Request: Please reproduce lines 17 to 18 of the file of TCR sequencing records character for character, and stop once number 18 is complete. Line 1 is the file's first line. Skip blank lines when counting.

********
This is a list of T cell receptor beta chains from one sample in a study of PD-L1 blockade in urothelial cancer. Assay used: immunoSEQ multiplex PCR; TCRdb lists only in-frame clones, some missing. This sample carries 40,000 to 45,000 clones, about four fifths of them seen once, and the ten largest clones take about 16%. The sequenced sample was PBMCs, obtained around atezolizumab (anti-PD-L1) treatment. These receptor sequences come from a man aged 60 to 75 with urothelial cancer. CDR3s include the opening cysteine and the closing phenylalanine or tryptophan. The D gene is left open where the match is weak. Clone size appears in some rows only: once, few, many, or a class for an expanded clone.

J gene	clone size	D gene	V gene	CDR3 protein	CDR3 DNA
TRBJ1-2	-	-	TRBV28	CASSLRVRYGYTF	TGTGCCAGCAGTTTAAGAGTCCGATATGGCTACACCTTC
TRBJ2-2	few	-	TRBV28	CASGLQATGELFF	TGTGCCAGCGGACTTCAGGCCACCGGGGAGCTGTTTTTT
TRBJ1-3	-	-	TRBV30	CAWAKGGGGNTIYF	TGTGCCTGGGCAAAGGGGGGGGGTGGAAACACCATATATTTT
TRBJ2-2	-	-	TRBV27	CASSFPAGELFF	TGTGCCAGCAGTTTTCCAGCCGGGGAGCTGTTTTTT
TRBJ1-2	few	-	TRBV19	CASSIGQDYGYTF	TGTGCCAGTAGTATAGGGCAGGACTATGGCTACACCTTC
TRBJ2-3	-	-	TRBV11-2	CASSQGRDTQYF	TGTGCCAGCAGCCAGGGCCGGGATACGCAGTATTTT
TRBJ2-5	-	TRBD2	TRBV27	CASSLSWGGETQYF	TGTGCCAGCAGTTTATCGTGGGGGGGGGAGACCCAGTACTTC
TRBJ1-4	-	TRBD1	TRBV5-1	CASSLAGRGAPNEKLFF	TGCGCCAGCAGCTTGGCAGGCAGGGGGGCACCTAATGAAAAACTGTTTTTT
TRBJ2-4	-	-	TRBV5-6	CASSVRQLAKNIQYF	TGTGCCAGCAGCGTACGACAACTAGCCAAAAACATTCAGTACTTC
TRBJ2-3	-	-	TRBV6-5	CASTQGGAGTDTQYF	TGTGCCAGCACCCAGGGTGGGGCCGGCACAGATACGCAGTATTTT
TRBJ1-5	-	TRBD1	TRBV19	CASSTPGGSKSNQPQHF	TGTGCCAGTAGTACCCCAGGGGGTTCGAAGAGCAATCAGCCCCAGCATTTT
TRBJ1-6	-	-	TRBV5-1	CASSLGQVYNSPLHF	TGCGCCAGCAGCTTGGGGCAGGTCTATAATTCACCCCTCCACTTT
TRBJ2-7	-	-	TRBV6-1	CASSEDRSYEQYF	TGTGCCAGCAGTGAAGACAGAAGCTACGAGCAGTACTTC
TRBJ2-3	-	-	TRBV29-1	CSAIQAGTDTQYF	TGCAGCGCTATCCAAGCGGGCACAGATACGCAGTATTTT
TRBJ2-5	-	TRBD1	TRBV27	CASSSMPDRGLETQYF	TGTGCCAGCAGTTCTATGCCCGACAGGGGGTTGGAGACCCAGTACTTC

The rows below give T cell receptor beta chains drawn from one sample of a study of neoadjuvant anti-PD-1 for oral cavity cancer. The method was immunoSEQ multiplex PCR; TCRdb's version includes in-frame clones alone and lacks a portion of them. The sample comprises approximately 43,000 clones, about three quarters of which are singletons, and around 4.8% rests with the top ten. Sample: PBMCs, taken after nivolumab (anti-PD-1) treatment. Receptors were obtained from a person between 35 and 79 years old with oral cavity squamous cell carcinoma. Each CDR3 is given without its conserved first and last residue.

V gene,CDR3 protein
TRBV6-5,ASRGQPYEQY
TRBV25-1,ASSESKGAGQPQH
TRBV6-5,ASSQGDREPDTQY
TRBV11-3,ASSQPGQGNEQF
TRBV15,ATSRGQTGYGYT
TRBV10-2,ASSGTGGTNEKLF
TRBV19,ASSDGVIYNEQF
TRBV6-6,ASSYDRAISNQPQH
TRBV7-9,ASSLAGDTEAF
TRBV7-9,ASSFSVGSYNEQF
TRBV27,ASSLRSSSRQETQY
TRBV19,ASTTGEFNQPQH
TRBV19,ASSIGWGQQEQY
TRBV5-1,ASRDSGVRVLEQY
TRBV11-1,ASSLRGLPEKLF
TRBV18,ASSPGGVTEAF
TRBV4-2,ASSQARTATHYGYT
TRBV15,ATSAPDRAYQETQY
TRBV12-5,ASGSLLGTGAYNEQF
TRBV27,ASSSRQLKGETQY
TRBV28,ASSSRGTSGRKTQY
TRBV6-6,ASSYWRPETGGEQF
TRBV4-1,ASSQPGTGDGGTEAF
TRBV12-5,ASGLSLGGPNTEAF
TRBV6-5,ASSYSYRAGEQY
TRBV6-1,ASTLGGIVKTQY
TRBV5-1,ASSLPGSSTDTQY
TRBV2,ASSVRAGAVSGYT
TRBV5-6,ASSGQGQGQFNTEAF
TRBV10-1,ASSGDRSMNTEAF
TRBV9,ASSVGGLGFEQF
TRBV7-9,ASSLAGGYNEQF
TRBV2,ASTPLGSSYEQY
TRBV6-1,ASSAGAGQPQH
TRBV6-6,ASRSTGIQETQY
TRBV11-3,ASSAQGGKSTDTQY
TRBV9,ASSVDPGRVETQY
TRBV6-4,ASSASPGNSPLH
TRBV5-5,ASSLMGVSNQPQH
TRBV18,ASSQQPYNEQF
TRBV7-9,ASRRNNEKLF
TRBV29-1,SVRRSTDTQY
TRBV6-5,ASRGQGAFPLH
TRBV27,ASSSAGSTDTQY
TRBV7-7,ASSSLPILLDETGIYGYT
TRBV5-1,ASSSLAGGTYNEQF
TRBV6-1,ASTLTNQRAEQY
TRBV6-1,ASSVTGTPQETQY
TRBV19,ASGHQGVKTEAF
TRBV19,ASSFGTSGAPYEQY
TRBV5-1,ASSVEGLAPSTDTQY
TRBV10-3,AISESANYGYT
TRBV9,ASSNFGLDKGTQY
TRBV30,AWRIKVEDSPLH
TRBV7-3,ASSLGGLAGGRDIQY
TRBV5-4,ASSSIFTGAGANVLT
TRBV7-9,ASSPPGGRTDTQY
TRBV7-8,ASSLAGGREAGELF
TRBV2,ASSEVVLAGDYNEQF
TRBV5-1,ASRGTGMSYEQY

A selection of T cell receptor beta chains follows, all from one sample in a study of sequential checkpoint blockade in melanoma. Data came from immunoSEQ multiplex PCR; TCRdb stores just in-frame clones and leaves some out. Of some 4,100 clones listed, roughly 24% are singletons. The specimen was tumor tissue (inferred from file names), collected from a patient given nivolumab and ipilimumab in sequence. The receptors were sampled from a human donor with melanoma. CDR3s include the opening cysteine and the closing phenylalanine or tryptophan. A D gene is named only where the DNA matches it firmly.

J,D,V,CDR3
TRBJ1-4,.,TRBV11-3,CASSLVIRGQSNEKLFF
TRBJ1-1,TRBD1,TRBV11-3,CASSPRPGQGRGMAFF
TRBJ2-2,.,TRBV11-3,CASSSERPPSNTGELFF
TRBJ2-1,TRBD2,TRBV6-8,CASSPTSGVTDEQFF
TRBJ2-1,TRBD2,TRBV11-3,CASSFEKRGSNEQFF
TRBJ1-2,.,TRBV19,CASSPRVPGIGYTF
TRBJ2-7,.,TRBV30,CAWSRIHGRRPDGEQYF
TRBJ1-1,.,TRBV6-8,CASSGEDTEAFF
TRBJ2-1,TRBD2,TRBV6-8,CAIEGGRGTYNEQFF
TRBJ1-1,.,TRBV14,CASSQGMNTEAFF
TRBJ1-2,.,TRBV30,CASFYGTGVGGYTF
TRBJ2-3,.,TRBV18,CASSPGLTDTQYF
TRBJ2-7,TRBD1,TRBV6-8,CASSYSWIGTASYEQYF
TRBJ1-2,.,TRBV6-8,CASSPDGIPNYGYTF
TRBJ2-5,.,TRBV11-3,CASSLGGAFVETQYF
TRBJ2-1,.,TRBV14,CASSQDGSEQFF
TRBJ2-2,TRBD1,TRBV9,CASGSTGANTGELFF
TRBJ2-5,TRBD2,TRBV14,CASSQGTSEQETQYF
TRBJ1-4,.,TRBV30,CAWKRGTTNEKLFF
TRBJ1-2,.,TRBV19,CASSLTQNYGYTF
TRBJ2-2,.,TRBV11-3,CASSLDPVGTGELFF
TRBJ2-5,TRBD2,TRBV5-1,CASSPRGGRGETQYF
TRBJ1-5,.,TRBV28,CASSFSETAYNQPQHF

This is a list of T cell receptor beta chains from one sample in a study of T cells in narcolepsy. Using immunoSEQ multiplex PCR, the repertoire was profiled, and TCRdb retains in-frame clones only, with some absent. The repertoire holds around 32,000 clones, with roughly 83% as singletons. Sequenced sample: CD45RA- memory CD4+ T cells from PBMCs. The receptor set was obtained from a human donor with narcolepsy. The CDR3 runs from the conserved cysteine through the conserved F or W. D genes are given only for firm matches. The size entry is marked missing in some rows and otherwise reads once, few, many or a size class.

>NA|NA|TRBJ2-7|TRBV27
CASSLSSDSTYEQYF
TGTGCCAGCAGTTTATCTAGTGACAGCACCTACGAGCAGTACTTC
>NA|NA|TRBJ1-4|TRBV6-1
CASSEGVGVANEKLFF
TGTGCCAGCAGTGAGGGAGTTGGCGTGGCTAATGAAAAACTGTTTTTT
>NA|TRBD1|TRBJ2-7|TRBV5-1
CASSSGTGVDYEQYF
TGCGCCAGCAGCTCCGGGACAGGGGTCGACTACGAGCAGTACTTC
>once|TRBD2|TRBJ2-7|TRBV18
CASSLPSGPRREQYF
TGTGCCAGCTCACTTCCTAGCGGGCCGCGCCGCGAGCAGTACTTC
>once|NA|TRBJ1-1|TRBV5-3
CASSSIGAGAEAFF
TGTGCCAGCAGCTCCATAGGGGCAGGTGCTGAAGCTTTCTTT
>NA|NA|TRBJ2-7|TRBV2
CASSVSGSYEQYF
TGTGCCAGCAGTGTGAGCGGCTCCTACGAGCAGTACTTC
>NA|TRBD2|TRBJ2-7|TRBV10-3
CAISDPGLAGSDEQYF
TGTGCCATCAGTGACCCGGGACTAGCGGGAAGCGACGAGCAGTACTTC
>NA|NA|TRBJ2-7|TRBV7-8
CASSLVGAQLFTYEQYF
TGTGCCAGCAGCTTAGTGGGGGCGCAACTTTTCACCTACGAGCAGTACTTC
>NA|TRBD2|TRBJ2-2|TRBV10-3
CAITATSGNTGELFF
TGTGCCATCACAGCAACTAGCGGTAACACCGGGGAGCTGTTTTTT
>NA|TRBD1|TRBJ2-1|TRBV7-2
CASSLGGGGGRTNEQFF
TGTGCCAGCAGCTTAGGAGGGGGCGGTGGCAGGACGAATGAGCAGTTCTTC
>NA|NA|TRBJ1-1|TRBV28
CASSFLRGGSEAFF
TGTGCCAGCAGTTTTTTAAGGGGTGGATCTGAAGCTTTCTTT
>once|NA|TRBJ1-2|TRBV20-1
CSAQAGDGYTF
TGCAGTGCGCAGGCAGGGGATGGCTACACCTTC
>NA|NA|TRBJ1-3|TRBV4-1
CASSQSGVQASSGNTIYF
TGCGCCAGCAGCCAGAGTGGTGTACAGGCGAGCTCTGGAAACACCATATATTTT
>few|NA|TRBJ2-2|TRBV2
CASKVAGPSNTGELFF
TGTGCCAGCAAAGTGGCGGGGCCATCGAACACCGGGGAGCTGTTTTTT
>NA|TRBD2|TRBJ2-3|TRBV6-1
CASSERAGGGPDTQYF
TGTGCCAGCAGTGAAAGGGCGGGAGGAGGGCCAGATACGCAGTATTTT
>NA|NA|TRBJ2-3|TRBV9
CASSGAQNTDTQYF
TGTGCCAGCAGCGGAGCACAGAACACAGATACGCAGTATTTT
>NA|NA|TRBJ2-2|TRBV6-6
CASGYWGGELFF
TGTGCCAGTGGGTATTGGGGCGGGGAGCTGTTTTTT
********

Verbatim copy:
TRBJ2-5	-	TRBD1	TRBV27	CASSSMPDRGLETQYF	TGTGCCAGCAGTTCTATGCCCGACAGGGGGTTGGAGACCCAGTACTTC

The rows below give T cell receptor beta chains drawn from one sample of a study of neoadjuvant anti-PD-1 for oral cavity cancer. The method was immunoSEQ multiplex PCR; TCRdb's version includes in-frame clones alone and lacks a portion of them. The sample comprises approximately 43,000 clones, about three quarters of which are singletons, and around 4.8% rests with the top ten. Sample: PBMCs, taken after nivolumab (anti-PD-1) treatment. Receptors were obtained from a person between 35 and 79 years old with oral cavity squamous cell carcinoma. Each CDR3 is given without its conserved first and last residue.